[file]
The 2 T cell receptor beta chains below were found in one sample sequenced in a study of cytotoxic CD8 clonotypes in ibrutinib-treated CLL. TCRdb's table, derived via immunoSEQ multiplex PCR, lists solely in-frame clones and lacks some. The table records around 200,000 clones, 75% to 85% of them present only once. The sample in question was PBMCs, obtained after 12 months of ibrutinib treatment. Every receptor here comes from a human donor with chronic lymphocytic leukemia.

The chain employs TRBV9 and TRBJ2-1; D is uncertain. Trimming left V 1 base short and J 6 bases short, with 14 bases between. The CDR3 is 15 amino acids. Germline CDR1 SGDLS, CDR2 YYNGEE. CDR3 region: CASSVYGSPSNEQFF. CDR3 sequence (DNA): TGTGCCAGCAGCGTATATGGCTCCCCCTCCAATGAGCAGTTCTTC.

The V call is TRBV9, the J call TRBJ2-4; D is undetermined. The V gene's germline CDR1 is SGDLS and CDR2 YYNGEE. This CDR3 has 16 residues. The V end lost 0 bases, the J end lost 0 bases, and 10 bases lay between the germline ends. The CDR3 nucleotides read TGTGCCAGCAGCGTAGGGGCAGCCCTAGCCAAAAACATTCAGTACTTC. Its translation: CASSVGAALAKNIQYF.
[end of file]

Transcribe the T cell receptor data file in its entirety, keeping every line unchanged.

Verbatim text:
The 2 T cell receptor beta chains below were found in one sample sequenced in a study of cytotoxic CD8 clonotypes in ibrutinib-treated CLL. TCRdb's table, derived via immunoSEQ multiplex PCR, lists solely in-frame clones and lacks some. The table records around 200,000 clones, 75% to 85% of them present only once. The sample in question was PBMCs, obtained after 12 months of ibrutinib treatment. Every receptor here comes from a human donor with chronic lymphocytic leukemia.

The chain employs TRBV9 and TRBJ2-1; D is uncertain. Trimming left V 1 base short and J 6 bases short, with 14 bases between. The CDR3 is 15 amino acids. Germline CDR1 SGDLS, CDR2 YYNGEE. CDR3 region: CASSVYGSPSNEQFF. CDR3 sequence (DNA): TGTGCCAGCAGCGTATATGGCTCCCCCTCCAATGAGCAGTTCTTC.

The V call is TRBV9, the J call TRBJ2-4; D is undetermined. The V gene's germline CDR1 is SGDLS and CDR2 YYNGEE. This CDR3 has 16 residues. The V end lost 0 bases, the J end lost 0 bases, and 10 bases lay between the germline ends. The CDR3 nucleotides read TGTGCCAGCAGCGTAGGGGCAGCCCTAGCCAAAAACATTCAGTACTTC. Its translation: CASSVGAALAKNIQYF.